Thursday, 18 November 2010
Dáil Éireann Debate
4. Deputy Seán Barrett asked the Minister for Foreign Affairs if the EU is facilitating dialogue between Serbia and Kosovo and if so, if he will report on the up to date position regarding these talks. [43401/10]
Deputy Micheál Martin: On 22 July the International Court of Justice, ICJ, delivered its advisory opinion on the unilateral declaration of independence in respect of Kosovo. The court’s advisory ruling held, by a majority of ten to four, that the declaration of independence did not violate international law, Security Council Resolution 1244 or the Constitutional Framework for Provisional Self Government of Kosovo. However, the court did not rule on the legal consequences of the declaration or the existence of a right to secession as such, as the General Assembly, in seeking its opinion, did not ask it to deal with these issues. Serbia subsequently put forward a draft UN General Assembly resolution on the issue, the text of which would not have been acceptable to most EU members, including Ireland.
Despite differences within the EU on Kosovo’s independence, agreement was reached on a common EU compromise UN resolution text. Ireland was prominent within the EU in arguing for a common position and in efforts to convince Serbia to support the draft resolution. Following discussions between President Tadic and High Representative Ashton, Serbia accepted the EU text. On 9 September, the UN General Assembly adopted the resolution co-sponsored by the EU27 and Serbia by consensus. The substantive paragraph in the resolution dealt with the EU’s facilitation of dialogue between Pristina and Belgrade to promote co-operation and achieve progress on their paths to the European Union. The successful outcome of the negotiations with Serbia on the text of the resolution represented a significant advance. Despite initial signals that Belgrade would stick to its own text, the Serbian Government ultimately demonstrated willingness to compromise on this issue, in spite of considerable domestic political opposition.
Preliminary confidential discussions have been taking place in Brussels on the parameters and format of the EU-facilitated dialogue. While both sides have expressed their commitment to the process, careful preparatory work needs to be undertaken given the sensitive nature of the issues involved. It is also possible that the unforeseen general election in Kosovo on 12 December may have some impact on the timing of the process.
The EU is continuing to work with the parties with a view to early commencement of the dialogue between both sides. Acceptance by both parties of the need to engage in a dialogue was significant. As we know from our own experience, a willingness to engage in dialogue is an essential first step to moving any such process forward. We will continue to support the EU-facilitated dialogue, which can be a catalyst for peace, security and stability in the region.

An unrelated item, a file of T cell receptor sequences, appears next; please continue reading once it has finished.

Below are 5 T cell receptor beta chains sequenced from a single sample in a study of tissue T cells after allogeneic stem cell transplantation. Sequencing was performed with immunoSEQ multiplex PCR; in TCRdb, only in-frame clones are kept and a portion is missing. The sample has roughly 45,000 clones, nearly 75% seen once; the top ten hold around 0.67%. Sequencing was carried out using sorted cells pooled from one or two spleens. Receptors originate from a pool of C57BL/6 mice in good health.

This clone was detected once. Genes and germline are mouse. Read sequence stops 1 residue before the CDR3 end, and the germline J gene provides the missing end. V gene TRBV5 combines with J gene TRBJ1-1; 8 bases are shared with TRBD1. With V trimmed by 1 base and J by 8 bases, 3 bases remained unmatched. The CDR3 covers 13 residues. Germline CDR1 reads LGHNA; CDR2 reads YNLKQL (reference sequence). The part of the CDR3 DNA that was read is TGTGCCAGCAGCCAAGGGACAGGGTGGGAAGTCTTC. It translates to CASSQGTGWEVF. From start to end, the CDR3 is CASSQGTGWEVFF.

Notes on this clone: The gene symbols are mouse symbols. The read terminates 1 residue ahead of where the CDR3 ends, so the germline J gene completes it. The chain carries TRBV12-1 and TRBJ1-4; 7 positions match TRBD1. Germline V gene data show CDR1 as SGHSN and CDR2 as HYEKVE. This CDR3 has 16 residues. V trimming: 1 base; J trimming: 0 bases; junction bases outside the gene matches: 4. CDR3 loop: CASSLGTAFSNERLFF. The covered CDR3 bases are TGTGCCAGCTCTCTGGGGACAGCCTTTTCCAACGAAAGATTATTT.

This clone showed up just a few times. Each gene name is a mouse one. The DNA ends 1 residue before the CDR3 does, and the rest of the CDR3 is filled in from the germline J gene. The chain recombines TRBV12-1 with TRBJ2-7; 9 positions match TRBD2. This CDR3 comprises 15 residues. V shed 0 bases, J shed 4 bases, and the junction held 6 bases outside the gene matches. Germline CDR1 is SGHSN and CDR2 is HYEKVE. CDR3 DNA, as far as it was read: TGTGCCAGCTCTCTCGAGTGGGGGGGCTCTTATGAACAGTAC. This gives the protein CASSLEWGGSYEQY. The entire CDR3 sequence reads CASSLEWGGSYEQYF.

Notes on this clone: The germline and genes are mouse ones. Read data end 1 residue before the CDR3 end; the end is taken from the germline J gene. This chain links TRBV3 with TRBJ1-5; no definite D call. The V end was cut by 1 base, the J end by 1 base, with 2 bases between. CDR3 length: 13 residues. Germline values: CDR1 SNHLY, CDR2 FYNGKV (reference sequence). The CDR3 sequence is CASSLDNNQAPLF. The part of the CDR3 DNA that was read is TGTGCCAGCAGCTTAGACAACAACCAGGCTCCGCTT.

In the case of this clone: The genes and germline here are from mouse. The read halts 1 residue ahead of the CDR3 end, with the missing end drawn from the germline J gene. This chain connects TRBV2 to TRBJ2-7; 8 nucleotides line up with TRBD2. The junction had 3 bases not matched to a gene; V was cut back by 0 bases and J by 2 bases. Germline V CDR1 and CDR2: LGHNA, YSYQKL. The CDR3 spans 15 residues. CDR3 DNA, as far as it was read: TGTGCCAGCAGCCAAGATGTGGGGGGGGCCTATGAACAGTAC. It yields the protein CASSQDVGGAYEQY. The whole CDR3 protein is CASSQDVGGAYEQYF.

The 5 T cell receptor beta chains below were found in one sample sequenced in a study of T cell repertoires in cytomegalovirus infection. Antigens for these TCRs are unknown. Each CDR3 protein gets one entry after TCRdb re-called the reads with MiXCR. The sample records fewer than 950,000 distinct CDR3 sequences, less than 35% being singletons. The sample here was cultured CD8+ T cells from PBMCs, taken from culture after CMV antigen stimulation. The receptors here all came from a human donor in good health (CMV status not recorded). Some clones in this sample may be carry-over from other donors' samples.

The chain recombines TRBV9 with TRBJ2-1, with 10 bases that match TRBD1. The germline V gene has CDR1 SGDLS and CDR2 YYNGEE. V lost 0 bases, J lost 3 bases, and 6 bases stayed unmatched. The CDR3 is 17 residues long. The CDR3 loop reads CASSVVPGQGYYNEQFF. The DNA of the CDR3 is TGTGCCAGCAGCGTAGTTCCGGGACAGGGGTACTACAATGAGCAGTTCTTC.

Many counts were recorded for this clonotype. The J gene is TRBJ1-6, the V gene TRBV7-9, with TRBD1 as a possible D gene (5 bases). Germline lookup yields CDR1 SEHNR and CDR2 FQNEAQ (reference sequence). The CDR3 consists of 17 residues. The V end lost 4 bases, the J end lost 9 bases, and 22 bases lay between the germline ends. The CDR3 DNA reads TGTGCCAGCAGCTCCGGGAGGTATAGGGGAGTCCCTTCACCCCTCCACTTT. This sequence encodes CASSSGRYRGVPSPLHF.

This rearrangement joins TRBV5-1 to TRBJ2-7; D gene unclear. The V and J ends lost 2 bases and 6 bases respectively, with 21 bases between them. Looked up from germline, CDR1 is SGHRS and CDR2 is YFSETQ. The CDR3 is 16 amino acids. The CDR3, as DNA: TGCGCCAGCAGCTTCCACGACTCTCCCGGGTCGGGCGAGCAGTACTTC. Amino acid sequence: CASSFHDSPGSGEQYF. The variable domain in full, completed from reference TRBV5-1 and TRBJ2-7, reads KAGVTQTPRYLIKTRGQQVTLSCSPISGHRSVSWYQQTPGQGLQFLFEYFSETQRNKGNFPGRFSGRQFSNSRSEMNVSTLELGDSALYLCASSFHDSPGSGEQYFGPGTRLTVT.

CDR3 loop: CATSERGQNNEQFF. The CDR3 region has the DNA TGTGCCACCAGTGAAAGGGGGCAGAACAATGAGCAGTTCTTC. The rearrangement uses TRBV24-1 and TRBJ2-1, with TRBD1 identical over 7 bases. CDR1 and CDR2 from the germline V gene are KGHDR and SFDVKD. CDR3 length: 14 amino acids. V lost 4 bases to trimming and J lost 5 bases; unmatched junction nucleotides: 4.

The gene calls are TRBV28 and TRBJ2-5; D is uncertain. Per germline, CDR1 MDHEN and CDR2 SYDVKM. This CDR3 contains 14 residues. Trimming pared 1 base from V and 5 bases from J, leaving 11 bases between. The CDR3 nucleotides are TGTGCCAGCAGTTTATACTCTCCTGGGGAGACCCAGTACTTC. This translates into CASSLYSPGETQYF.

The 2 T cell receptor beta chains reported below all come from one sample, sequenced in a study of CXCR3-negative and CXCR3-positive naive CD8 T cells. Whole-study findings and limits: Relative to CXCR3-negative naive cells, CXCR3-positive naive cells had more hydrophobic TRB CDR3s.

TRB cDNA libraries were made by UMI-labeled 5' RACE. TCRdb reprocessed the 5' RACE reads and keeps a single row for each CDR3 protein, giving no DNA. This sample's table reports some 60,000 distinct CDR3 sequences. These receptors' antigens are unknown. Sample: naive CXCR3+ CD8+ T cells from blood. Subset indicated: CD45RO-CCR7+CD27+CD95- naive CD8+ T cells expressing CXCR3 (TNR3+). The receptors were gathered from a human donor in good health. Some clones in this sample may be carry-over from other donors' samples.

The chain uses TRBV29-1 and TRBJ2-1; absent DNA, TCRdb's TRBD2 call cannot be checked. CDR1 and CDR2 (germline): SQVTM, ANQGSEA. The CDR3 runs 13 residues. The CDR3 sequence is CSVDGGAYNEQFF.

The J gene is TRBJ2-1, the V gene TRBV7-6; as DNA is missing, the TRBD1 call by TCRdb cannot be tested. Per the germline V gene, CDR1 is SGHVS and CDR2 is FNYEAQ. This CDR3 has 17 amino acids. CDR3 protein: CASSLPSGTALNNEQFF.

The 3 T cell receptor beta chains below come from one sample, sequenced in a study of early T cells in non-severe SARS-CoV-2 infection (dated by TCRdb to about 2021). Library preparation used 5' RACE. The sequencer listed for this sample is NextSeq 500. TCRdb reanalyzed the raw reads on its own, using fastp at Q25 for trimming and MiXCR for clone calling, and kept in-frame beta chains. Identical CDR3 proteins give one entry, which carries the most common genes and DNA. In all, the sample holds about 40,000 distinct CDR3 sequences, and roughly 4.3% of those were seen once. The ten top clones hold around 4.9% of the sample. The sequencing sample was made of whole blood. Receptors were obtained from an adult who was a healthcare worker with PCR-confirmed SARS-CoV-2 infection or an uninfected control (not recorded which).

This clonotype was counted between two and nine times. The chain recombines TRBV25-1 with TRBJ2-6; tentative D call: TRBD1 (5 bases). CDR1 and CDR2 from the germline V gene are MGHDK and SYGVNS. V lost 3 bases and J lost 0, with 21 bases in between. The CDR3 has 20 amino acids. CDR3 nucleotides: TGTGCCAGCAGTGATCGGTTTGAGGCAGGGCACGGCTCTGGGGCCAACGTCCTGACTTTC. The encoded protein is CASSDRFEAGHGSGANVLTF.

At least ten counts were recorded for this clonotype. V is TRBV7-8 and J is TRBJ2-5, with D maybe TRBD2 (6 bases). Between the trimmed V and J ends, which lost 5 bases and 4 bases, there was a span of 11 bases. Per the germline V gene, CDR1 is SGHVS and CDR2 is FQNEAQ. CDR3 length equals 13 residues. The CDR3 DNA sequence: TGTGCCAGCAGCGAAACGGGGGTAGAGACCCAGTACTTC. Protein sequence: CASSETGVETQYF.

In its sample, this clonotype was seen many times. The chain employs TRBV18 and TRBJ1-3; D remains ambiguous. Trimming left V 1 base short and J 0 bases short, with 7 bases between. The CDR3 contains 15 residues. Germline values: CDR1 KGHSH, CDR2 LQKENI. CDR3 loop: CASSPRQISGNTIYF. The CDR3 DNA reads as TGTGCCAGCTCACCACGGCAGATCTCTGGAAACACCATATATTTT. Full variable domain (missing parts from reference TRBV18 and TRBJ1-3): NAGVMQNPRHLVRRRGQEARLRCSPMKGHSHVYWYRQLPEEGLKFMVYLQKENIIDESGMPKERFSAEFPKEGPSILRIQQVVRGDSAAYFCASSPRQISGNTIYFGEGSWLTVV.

Deputy Seán Barrett: I thank the Minister for his reply. Is he happy that procedures are in place whereby the EU will be seen actively to pursue the course for a peaceful resolution? Has a timescale been set in light of Serbia’s application to join the Union? What effects could this have on the future membership of Kosovo? Has an effort been made to speed up these discussions?
Deputy Micheál Martin: We are clearly at an early stage in the process and, therefore, a specific timeframe has not been set. The very fact that both parties have indicated a willingness to engage represents significant progress, which is positive. We must not lose sight of the fact that there is still tension, particularly in the predominantly Serb areas of northern Kosovo. Dialogue is extremely important to prevent that tension from escalating into conflict. Careful preparatory work has to be put into ensuring the dialogue is effective and leads to outcomes but, at this stage, we do not have specific timeframes for the conclusion of discussions.
The Deputy raised the issue of the EU membership perspectives. Our view, as a country, has been that we support in principle the membership perspective of all countries in the western Balkans as a significant contributor, ultimately, to stability in the region. Full co-operation with the International Criminal Tribunal for the former Yugoslavia, ICTY, is a prerequisite for that and the achievement of the norms and values and other issues related to joining the EU will also be essential.
Deputy Seán Barrett: I was interested in the Minister’s comment about opposition within Serbia. My concern is that if the process is allowed to be dragged out, the discussions and negotiations could slow down. It is vital that the EU plays an active role in pursuing both parties to conclude negotiations as quickly as possible.
Deputy Micheál Martin: I agree with the Deputy. It is important that the progressive forces in both countries are allowed to win the day and that the process is not allowed to drag on too long but we know from our own history that in situations such as this, where there have been significant difficulties and so on historically, the very fact that dialogue has commenced is a good sign. It is important that we, at EU level, do everything we can to create the environment to ensure these talks are productive.
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